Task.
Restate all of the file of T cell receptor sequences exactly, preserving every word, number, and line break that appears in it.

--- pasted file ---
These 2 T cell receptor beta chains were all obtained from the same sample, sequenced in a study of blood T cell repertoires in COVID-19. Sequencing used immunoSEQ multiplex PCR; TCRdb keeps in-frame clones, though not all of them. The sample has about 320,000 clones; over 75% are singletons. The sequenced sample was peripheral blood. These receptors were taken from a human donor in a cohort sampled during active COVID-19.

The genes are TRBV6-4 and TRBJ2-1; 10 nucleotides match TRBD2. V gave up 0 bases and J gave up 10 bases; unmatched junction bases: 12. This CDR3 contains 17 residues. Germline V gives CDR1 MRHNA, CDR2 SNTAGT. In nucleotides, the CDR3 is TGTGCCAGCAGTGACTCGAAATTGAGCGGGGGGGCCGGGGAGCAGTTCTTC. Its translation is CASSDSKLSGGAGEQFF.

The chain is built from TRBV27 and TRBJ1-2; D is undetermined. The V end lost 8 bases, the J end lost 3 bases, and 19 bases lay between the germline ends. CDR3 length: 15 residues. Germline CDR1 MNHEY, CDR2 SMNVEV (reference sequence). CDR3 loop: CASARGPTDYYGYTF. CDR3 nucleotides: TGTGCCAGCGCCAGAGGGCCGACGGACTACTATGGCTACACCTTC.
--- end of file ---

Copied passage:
These 2 T cell receptor beta chains were all obtained from the same sample, sequenced in a study of blood T cell repertoires in COVID-19. Sequencing used immunoSEQ multiplex PCR; TCRdb keeps in-frame clones, though not all of them. The sample has about 320,000 clones; over 75% are singletons. The sequenced sample was peripheral blood. These receptors were taken from a human donor in a cohort sampled during active COVID-19.

The genes are TRBV6-4 and TRBJ2-1; 10 nucleotides match TRBD2. V gave up 0 bases and J gave up 10 bases; unmatched junction bases: 12. This CDR3 contains 17 residues. Germline V gives CDR1 MRHNA, CDR2 SNTAGT. In nucleotides, the CDR3 is TGTGCCAGCAGTGACTCGAAATTGAGCGGGGGGGCCGGGGAGCAGTTCTTC. Its translation is CASSDSKLSGGAGEQFF.

The chain is built from TRBV27 and TRBJ1-2; D is undetermined. The V end lost 8 bases, the J end lost 3 bases, and 19 bases lay between the germline ends. CDR3 length: 15 residues. Germline CDR1 MNHEY, CDR2 SMNVEV (reference sequence). CDR3 loop: CASARGPTDYYGYTF. CDR3 nucleotides: TGTGCCAGCGCCAGAGGGCCGACGGACTACTATGGCTACACCTTC.